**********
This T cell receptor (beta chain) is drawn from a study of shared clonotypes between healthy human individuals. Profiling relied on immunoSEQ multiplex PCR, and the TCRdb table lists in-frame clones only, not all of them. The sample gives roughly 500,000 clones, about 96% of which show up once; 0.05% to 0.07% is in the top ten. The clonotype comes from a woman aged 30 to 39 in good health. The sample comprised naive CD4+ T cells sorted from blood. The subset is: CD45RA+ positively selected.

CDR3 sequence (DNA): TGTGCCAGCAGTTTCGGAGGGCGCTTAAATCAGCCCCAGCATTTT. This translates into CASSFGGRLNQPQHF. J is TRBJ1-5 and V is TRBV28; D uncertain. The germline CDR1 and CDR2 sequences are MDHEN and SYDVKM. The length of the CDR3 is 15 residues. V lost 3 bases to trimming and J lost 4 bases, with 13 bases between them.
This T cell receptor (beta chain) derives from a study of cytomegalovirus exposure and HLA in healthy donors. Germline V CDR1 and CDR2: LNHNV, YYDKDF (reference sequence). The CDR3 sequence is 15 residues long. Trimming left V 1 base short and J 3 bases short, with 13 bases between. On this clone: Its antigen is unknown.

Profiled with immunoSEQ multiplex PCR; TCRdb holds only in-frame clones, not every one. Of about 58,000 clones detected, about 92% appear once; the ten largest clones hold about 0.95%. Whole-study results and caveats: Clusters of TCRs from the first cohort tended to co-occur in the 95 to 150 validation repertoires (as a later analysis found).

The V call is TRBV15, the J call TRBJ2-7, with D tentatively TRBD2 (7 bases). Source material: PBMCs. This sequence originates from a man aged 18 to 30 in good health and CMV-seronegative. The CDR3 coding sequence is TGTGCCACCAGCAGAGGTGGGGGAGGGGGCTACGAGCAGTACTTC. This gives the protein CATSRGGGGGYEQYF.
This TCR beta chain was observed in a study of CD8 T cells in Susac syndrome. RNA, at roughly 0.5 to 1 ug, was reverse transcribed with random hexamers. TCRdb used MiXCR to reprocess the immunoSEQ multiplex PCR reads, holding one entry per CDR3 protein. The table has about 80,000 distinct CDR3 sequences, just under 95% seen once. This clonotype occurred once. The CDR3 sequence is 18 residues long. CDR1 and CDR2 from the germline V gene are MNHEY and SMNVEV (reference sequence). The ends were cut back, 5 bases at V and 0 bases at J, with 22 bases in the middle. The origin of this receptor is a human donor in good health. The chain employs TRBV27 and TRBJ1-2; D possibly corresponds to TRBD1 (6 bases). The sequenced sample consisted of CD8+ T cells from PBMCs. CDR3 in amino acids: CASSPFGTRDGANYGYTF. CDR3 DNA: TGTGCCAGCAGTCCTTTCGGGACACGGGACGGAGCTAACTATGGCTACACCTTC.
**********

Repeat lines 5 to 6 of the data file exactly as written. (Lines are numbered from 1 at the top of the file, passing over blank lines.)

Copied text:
The V call is TRBV15, the J call TRBJ2-7, with D tentatively TRBD2 (7 bases). Source material: PBMCs. This sequence originates from a man aged 18 to 30 in good health and CMV-seronegative. The CDR3 coding sequence is TGTGCCACCAGCAGAGGTGGGGGAGGGGGCTACGAGCAGTACTTC. This gives the protein CATSRGGGGGYEQYF.
This TCR beta chain was observed in a study of CD8 T cells in Susac syndrome. RNA, at roughly 0.5 to 1 ug, was reverse transcribed with random hexamers. TCRdb used MiXCR to reprocess the immunoSEQ multiplex PCR reads, holding one entry per CDR3 protein. The table has about 80,000 distinct CDR3 sequences, just under 95% seen once. This clonotype occurred once. The CDR3 sequence is 18 residues long. CDR1 and CDR2 from the germline V gene are MNHEY and SMNVEV (reference sequence). The ends were cut back, 5 bases at V and 0 bases at J, with 22 bases in the middle. The origin of this receptor is a human donor in good health. The chain employs TRBV27 and TRBJ1-2; D possibly corresponds to TRBD1 (6 bases). The sequenced sample consisted of CD8+ T cells from PBMCs. CDR3 in amino acids: CASSPFGTRDGANYGYTF. CDR3 DNA: TGTGCCAGCAGTCCTTTCGGGACACGGGACGGAGCTAACTATGGCTACACCTTC.